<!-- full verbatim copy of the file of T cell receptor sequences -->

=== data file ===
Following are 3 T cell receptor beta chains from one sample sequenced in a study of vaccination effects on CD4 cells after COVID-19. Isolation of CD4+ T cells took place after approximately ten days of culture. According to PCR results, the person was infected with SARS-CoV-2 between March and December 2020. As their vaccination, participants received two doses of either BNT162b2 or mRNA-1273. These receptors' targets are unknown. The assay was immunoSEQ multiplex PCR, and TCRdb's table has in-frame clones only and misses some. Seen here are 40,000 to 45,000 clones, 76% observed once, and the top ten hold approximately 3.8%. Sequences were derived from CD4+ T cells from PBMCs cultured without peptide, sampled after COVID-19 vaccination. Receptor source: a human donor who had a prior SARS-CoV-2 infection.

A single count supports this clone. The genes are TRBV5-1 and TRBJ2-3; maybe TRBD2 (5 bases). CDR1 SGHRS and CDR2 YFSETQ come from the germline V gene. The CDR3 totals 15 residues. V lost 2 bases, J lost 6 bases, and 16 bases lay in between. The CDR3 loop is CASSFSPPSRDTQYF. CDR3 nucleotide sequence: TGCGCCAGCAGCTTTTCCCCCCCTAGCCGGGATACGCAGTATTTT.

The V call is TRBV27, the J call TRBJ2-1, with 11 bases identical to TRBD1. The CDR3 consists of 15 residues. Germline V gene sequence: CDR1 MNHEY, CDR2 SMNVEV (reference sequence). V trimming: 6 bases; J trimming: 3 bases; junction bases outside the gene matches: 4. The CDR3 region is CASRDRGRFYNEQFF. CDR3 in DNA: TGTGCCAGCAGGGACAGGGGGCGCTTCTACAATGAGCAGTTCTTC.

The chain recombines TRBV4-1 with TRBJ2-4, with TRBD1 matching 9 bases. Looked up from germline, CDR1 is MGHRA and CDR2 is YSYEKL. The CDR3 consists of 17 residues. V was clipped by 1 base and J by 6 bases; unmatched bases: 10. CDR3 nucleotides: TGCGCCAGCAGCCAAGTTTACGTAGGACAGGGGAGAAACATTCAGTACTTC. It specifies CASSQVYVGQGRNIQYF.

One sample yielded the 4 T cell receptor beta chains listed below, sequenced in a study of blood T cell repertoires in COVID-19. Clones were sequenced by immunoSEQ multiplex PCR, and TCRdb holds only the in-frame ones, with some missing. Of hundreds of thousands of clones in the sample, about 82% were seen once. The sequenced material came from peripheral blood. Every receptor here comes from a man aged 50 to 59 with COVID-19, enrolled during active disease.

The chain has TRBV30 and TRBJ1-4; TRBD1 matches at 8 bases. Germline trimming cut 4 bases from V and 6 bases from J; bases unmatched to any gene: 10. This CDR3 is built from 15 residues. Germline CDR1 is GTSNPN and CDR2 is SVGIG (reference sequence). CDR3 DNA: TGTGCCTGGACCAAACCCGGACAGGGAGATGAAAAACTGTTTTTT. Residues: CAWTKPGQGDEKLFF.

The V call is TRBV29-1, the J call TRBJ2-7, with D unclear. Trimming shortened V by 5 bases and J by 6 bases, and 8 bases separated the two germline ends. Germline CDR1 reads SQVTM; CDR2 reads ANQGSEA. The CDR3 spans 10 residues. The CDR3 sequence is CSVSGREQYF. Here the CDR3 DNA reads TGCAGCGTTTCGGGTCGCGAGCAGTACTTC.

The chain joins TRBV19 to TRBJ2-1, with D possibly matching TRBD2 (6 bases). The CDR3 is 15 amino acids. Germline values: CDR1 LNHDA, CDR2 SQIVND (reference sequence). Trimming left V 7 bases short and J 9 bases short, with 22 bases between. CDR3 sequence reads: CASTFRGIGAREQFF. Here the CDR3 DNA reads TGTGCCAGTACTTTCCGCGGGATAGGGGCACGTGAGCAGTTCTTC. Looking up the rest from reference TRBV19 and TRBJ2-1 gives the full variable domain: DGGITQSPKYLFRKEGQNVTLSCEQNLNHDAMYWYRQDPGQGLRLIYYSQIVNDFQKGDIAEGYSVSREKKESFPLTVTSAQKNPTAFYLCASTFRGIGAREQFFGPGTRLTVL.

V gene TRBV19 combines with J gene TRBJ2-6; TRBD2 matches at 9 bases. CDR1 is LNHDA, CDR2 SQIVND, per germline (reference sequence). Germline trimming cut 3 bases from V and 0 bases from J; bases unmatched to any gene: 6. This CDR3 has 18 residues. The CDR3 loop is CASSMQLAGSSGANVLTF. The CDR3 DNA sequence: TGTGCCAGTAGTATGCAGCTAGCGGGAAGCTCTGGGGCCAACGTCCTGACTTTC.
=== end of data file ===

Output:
Following are 3 T cell receptor beta chains from one sample sequenced in a study of vaccination effects on CD4 cells after COVID-19. Isolation of CD4+ T cells took place after approximately ten days of culture. According to PCR results, the person was infected with SARS-CoV-2 between March and December 2020. As their vaccination, participants received two doses of either BNT162b2 or mRNA-1273. These receptors' targets are unknown. The assay was immunoSEQ multiplex PCR, and TCRdb's table has in-frame clones only and misses some. Seen here are 40,000 to 45,000 clones, 76% observed once, and the top ten hold approximately 3.8%. Sequences were derived from CD4+ T cells from PBMCs cultured without peptide, sampled after COVID-19 vaccination. Receptor source: a human donor who had a prior SARS-CoV-2 infection.

A single count supports this clone. The genes are TRBV5-1 and TRBJ2-3; maybe TRBD2 (5 bases). CDR1 SGHRS and CDR2 YFSETQ come from the germline V gene. The CDR3 totals 15 residues. V lost 2 bases, J lost 6 bases, and 16 bases lay in between. The CDR3 loop is CASSFSPPSRDTQYF. CDR3 nucleotide sequence: TGCGCCAGCAGCTTTTCCCCCCCTAGCCGGGATACGCAGTATTTT.

The V call is TRBV27, the J call TRBJ2-1, with 11 bases identical to TRBD1. The CDR3 consists of 15 residues. Germline V gene sequence: CDR1 MNHEY, CDR2 SMNVEV (reference sequence). V trimming: 6 bases; J trimming: 3 bases; junction bases outside the gene matches: 4. The CDR3 region is CASRDRGRFYNEQFF. CDR3 in DNA: TGTGCCAGCAGGGACAGGGGGCGCTTCTACAATGAGCAGTTCTTC.

The chain recombines TRBV4-1 with TRBJ2-4, with TRBD1 matching 9 bases. Looked up from germline, CDR1 is MGHRA and CDR2 is YSYEKL. The CDR3 consists of 17 residues. V was clipped by 1 base and J by 6 bases; unmatched bases: 10. CDR3 nucleotides: TGCGCCAGCAGCCAAGTTTACGTAGGACAGGGGAGAAACATTCAGTACTTC. It specifies CASSQVYVGQGRNIQYF.

One sample yielded the 4 T cell receptor beta chains listed below, sequenced in a study of blood T cell repertoires in COVID-19. Clones were sequenced by immunoSEQ multiplex PCR, and TCRdb holds only the in-frame ones, with some missing. Of hundreds of thousands of clones in the sample, about 82% were seen once. The sequenced material came from peripheral blood. Every receptor here comes from a man aged 50 to 59 with COVID-19, enrolled during active disease.

The chain has TRBV30 and TRBJ1-4; TRBD1 matches at 8 bases. Germline trimming cut 4 bases from V and 6 bases from J; bases unmatched to any gene: 10. This CDR3 is built from 15 residues. Germline CDR1 is GTSNPN and CDR2 is SVGIG (reference sequence). CDR3 DNA: TGTGCCTGGACCAAACCCGGACAGGGAGATGAAAAACTGTTTTTT. Residues: CAWTKPGQGDEKLFF.

The V call is TRBV29-1, the J call TRBJ2-7, with D unclear. Trimming shortened V by 5 bases and J by 6 bases, and 8 bases separated the two germline ends. Germline CDR1 reads SQVTM; CDR2 reads ANQGSEA. The CDR3 spans 10 residues. The CDR3 sequence is CSVSGREQYF. Here the CDR3 DNA reads TGCAGCGTTTCGGGTCGCGAGCAGTACTTC.

The chain joins TRBV19 to TRBJ2-1, with D possibly matching TRBD2 (6 bases). The CDR3 is 15 amino acids. Germline values: CDR1 LNHDA, CDR2 SQIVND (reference sequence). Trimming left V 7 bases short and J 9 bases short, with 22 bases between. CDR3 sequence reads: CASTFRGIGAREQFF. Here the CDR3 DNA reads TGTGCCAGTACTTTCCGCGGGATAGGGGCACGTGAGCAGTTCTTC. Looking up the rest from reference TRBV19 and TRBJ2-1 gives the full variable domain: DGGITQSPKYLFRKEGQNVTLSCEQNLNHDAMYWYRQDPGQGLRLIYYSQIVNDFQKGDIAEGYSVSREKKESFPLTVTSAQKNPTAFYLCASTFRGIGAREQFFGPGTRLTVL.

V gene TRBV19 combines with J gene TRBJ2-6; TRBD2 matches at 9 bases. CDR1 is LNHDA, CDR2 SQIVND, per germline (reference sequence). Germline trimming cut 3 bases from V and 0 bases from J; bases unmatched to any gene: 6. This CDR3 has 18 residues. The CDR3 loop is CASSMQLAGSSGANVLTF. The CDR3 DNA sequence: TGTGCCAGTAGTATGCAGCTAGCGGGAAGCTCTGGGGCCAACGTCCTGACTTTC.